FaunaDB seems so ergonomic with React Hooks

date
Dec 27, 2020
published
slug
faunadb-seems-so-ergonomic-with-react-hooks
description
A presentation of FaunaDB really impressed me recently, showing me how easy it is to use the composable FQL on the client with React Hooks. It really is built for the JAM Stack.
I have used FaunaDB before, but only on the server in a small personal project. I had written a little analytics code, that recorded site visitors. I wanted to see if I could use that to replace a third party analytics library. Overall it worked well, though FQL took some effort to wrap my head around.
A recent talk by Brecht De Rooms and Eric Wyne made me realize just how truly easy and well thought out FaunaDB is. Here is the video from Next.js Conf 2020.
 
In the video Eric shows how a simple route on a server, can authenticate the user. This works because FaunaDB has built in authentication and roles. Once the server authenticates the user, it returns the users secret that allows the client to do all further actions, as that user. All the code below is from Eric’s MDX deck used during the presentation.

Server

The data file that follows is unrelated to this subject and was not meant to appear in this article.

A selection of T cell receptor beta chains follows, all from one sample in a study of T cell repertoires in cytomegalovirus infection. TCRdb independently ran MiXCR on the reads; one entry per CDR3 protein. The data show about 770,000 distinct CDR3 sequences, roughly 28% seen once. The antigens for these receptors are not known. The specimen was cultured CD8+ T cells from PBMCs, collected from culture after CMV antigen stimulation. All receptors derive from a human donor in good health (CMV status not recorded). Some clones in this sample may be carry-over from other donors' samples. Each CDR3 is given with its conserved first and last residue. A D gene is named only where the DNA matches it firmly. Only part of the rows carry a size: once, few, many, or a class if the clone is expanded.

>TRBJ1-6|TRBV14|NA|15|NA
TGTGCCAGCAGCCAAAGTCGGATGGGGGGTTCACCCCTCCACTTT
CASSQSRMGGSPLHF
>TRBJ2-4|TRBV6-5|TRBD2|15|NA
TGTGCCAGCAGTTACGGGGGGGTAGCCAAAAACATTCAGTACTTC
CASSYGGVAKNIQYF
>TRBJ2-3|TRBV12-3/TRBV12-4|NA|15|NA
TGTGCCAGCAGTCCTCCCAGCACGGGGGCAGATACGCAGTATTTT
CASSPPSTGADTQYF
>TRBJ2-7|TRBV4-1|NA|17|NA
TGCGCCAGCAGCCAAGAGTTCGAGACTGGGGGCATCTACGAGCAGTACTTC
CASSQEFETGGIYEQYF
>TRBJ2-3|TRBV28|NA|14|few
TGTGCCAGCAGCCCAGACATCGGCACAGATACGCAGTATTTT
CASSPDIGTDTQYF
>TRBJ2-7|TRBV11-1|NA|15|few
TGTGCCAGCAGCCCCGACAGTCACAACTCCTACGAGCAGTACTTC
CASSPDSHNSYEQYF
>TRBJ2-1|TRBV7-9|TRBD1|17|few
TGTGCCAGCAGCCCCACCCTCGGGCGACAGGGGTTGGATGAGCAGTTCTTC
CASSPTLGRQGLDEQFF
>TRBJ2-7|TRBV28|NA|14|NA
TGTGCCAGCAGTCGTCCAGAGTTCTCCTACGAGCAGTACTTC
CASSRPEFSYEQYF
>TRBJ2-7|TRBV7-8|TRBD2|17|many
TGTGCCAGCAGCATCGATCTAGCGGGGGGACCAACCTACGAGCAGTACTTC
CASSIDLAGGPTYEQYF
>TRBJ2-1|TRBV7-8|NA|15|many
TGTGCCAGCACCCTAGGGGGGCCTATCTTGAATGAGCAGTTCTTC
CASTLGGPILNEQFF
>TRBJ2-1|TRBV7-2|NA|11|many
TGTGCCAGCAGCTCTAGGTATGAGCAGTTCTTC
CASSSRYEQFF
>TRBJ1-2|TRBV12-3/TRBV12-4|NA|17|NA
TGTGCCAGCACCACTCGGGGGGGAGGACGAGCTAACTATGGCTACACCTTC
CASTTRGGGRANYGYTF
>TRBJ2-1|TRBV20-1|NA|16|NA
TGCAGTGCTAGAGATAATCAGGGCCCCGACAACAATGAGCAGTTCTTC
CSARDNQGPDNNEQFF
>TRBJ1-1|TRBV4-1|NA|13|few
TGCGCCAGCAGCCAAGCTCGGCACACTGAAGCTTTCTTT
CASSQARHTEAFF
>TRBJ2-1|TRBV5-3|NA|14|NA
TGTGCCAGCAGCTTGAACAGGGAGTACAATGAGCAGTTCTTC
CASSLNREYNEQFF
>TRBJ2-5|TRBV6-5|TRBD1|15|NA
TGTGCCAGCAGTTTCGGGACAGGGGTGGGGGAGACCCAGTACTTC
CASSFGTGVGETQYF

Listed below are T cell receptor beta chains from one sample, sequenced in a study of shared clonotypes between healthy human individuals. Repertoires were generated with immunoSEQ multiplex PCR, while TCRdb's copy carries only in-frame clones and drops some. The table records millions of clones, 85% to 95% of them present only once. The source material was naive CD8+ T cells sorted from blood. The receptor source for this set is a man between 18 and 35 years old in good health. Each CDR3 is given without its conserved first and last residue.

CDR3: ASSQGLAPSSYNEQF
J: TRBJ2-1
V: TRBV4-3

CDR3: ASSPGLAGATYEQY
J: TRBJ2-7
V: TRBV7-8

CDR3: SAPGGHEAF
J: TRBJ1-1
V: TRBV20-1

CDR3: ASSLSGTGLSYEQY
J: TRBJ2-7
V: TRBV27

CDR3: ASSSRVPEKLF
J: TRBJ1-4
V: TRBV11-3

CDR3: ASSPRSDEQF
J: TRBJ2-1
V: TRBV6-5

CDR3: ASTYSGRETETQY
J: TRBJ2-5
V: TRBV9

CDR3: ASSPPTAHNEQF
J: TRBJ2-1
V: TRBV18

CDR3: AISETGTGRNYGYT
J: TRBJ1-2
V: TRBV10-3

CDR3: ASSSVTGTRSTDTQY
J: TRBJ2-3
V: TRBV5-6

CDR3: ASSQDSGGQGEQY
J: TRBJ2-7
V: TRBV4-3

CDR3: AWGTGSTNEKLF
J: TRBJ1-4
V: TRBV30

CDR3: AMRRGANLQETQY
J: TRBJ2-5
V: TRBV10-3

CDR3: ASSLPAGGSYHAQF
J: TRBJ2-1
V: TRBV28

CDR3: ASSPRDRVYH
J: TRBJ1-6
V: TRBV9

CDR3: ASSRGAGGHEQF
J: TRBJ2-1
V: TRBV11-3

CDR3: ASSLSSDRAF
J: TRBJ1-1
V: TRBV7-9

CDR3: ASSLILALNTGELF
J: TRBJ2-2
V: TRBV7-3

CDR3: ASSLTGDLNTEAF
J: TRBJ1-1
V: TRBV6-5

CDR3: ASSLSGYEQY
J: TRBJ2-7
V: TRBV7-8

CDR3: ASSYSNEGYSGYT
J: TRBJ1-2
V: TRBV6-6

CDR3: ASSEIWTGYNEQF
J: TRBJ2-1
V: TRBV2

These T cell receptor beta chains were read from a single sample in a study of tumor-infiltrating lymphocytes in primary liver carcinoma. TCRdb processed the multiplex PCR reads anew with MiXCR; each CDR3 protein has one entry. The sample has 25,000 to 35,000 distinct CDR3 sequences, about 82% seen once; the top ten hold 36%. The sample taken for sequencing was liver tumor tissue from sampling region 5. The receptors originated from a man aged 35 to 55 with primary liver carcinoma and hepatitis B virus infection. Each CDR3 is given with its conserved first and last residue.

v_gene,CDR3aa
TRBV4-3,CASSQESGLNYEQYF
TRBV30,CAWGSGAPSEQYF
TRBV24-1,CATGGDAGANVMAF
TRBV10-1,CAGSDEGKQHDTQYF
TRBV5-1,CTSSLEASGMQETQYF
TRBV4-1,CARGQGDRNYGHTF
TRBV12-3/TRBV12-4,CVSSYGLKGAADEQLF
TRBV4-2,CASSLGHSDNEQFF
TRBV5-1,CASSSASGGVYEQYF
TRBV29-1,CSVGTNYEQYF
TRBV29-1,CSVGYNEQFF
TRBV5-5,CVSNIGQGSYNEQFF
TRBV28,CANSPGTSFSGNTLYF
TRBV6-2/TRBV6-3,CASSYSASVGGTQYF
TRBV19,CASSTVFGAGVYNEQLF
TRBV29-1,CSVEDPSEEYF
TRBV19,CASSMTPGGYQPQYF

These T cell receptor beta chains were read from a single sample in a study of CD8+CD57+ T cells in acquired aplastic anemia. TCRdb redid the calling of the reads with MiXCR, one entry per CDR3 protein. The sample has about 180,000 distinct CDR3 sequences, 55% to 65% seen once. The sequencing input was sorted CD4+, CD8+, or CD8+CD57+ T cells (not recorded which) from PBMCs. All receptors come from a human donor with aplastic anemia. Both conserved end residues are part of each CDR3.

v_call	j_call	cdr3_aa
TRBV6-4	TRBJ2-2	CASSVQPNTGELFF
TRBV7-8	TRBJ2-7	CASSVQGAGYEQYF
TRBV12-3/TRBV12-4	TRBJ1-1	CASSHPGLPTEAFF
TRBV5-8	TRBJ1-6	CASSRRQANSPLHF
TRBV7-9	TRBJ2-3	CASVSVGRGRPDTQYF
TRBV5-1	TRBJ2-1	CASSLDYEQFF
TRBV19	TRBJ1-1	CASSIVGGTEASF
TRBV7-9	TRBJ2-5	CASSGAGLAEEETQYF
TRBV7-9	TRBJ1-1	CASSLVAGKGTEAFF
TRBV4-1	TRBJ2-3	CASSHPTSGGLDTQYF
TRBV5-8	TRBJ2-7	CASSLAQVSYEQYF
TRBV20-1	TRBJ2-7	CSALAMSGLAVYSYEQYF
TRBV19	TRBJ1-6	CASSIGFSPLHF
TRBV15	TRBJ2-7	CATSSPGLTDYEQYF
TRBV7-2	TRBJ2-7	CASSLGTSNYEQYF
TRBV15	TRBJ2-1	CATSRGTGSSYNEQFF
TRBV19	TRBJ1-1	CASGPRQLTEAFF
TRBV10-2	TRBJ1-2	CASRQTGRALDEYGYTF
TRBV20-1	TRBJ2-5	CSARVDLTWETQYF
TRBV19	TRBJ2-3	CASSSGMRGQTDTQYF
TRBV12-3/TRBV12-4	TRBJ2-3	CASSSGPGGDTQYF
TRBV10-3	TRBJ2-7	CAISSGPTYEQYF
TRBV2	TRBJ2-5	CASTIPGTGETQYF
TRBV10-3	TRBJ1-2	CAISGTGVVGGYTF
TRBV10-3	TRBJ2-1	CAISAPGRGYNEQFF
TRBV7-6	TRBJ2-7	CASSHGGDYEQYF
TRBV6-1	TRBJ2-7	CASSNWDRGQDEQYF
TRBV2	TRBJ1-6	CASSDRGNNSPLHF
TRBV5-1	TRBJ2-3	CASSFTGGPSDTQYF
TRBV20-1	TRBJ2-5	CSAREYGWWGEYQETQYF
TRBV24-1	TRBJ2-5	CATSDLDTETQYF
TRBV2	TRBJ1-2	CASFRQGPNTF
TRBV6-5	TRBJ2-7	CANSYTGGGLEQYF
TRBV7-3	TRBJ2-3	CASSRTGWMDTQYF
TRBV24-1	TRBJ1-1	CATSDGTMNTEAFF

This is a sample pages/api/login.js file. Where the handle and password is passed to the serverless function to return a client secret as simple text.
import { Client, query as q } from 'faunadb';

const client = new Client({
    secret: 'fnAD4lN6LsACDZCBTVS5LkxWHMSpSTAuDLTImMe7',
});

const handler = async (req, res) => {
    const { handle, password } = req.body;
    // Match user by handle
    const matchedUser = q.Match(q.Index('userByHandle'), handle);
    // Use password to get user secret
    client
        .query(q.Login(matchedUser, { password }))
        .then(({ secret }) => res.send(secret));
};

export default handler;
 

Client

On the client the login route is called to get the clients secret. This is stored in the clients state for future queries. The thing that makes this elegant is the useQuery() hook that takes a FaunaDB FQL query and executes it as the logged in client.
import { Client, query as q } from 'faunadb';
import useSwr from 'swr';
import create from 'zustand';

const useStore = create(() => ({ secret: '' }));

export const login = async (handle, password) => {
    const secret = await fetch('/api/login', {
        method: 'POST',
        headers: { 'Content-Type': 'application/json' },
        body: JSON.stringify({ handle, password }),
    }).then(r => r.text());
    useStore.setState({ secret });
};

export function useQuery(query) {
    const secret = useStore(state => state.secret);
    const key = secret ? [secret, JSON.stringify(query)] : null;
    return useSwr(key, secret => new Client({ secret }).query(query));
}

export const useIdentity = () => useQuery(q.Get(q.Identity()));

// Usage
// const { data, error, isValidating } = useIdentity();
In the example above, the useIdentity() hook can just execute the q.Get(q.Identity()) query without having to worry about the login aspects.
FaunaDB is truly built for the JAM Stack.
The simplicity here makes this highly maintainable. I was impressed with FaunaDB when I first used it almost 2 years ago. This presentation just enforces that, and proves that FaunaDB is truly built for the JAM Stack.